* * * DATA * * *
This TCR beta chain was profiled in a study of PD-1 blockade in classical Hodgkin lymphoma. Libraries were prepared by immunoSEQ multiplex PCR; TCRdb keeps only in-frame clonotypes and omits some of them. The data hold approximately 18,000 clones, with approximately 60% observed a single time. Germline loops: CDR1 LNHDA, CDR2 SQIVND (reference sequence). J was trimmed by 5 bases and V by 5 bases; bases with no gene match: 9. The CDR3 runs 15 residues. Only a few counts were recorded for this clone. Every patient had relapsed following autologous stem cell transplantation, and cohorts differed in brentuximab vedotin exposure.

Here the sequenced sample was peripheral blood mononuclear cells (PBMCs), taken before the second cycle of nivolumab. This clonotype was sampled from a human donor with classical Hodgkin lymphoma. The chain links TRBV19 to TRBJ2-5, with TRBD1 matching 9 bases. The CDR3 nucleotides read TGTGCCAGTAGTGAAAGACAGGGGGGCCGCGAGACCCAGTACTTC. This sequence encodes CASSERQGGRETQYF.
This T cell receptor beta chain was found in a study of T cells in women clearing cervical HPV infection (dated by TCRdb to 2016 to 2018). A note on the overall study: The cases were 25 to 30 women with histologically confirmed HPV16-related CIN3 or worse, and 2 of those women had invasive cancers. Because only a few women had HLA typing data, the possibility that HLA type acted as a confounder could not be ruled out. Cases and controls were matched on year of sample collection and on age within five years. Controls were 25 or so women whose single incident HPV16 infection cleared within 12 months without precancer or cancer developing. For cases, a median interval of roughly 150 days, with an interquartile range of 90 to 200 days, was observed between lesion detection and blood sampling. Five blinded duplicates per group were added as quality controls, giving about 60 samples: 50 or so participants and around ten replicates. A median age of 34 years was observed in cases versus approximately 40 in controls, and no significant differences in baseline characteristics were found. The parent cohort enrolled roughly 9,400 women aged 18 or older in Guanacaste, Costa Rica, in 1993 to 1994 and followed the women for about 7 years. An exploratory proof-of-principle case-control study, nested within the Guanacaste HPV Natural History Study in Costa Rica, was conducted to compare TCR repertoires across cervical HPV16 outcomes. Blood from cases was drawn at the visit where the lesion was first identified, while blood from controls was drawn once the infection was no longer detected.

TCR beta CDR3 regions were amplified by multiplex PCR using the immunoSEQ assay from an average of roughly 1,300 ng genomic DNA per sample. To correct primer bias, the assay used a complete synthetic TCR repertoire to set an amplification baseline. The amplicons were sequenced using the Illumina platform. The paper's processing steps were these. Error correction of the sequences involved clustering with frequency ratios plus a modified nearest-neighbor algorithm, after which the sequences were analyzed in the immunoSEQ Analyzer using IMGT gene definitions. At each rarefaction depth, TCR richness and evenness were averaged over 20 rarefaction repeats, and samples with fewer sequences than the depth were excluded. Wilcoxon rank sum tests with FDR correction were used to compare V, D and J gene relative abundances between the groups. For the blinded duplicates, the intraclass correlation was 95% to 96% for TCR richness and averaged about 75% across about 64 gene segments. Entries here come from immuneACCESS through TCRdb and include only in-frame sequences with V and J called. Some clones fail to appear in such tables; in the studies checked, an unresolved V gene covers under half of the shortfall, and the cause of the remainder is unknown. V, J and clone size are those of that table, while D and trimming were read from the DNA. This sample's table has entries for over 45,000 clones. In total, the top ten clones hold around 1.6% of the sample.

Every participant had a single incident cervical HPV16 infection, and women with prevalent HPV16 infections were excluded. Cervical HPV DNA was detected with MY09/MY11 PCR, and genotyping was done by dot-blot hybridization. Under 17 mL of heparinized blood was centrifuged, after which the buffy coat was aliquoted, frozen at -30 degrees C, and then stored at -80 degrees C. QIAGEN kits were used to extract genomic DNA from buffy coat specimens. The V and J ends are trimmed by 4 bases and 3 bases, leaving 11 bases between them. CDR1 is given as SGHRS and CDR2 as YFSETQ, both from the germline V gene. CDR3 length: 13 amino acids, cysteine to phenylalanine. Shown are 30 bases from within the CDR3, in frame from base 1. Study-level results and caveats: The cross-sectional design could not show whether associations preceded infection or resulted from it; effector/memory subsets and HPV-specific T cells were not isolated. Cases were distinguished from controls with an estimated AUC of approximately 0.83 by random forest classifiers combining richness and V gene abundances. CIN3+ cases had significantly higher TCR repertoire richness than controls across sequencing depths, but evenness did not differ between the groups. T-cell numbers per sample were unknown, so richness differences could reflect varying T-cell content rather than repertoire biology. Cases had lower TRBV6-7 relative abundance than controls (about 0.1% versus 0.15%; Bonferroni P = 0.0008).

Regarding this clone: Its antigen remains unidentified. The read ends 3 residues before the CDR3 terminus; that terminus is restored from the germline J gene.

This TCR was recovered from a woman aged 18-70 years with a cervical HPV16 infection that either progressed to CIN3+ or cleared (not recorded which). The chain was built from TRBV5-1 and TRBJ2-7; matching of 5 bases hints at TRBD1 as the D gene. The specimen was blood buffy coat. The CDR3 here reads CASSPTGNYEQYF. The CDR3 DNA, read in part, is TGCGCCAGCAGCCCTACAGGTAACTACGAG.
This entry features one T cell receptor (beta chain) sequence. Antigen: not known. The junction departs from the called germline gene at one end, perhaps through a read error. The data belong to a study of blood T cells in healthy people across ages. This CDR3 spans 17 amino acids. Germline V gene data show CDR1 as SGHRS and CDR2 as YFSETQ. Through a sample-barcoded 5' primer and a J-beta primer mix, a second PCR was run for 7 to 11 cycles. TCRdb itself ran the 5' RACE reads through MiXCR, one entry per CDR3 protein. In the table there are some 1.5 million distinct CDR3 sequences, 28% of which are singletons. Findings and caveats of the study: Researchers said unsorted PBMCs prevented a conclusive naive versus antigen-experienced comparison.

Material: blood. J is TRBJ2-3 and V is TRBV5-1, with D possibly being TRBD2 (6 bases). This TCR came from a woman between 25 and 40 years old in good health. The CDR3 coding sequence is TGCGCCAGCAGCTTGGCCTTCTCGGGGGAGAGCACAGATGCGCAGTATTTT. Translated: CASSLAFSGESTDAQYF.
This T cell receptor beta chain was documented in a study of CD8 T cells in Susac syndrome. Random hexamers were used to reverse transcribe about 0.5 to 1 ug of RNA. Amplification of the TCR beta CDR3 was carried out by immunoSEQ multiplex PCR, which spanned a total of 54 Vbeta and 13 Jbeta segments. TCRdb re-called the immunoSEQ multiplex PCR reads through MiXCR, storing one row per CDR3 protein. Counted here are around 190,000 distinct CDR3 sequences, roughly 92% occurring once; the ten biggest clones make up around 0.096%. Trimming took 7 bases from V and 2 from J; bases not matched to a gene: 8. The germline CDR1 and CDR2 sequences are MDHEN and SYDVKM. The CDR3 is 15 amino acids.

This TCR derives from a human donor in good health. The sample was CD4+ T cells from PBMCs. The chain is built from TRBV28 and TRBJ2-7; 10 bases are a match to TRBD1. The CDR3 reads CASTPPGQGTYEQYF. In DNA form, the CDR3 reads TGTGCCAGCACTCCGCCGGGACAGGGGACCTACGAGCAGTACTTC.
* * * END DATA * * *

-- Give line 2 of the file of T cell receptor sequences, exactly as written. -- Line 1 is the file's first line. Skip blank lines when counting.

Here the sequenced sample was peripheral blood mononuclear cells (PBMCs), taken before the second cycle of nivolumab. This clonotype was sampled from a human donor with classical Hodgkin lymphoma. The chain links TRBV19 to TRBJ2-5, with TRBD1 matching 9 bases. The CDR3 nucleotides read TGTGCCAGTAGTGAAAGACAGGGGGGCCGCGAGACCCAGTACTTC. This sequence encodes CASSERQGGRETQYF.